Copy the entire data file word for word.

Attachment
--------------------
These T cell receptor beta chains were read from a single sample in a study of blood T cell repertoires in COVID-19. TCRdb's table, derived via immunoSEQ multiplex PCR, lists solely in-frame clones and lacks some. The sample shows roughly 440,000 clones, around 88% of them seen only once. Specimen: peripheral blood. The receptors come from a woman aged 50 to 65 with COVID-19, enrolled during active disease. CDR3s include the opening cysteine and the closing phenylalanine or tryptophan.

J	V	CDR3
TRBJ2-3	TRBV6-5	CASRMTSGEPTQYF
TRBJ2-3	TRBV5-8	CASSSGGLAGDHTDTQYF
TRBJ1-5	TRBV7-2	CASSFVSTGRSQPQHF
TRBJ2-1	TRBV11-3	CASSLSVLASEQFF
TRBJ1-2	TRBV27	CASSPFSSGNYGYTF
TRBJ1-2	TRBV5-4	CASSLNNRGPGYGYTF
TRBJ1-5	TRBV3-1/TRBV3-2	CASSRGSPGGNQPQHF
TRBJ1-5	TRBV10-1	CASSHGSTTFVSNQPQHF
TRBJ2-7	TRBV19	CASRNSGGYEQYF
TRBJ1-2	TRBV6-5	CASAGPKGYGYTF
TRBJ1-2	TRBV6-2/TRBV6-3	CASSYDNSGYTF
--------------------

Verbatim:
These T cell receptor beta chains were read from a single sample in a study of blood T cell repertoires in COVID-19. TCRdb's table, derived via immunoSEQ multiplex PCR, lists solely in-frame clones and lacks some. The sample shows roughly 440,000 clones, around 88% of them seen only once. Specimen: peripheral blood. The receptors come from a woman aged 50 to 65 with COVID-19, enrolled during active disease. CDR3s include the opening cysteine and the closing phenylalanine or tryptophan.

J	V	CDR3
TRBJ2-3	TRBV6-5	CASRMTSGEPTQYF
TRBJ2-3	TRBV5-8	CASSSGGLAGDHTDTQYF
TRBJ1-5	TRBV7-2	CASSFVSTGRSQPQHF
TRBJ2-1	TRBV11-3	CASSLSVLASEQFF
TRBJ1-2	TRBV27	CASSPFSSGNYGYTF
TRBJ1-2	TRBV5-4	CASSLNNRGPGYGYTF
TRBJ1-5	TRBV3-1/TRBV3-2	CASSRGSPGGNQPQHF
TRBJ1-5	TRBV10-1	CASSHGSTTFVSNQPQHF
TRBJ2-7	TRBV19	CASRNSGGYEQYF
TRBJ1-2	TRBV6-5	CASAGPKGYGYTF
TRBJ1-2	TRBV6-2/TRBV6-3	CASSYDNSGYTF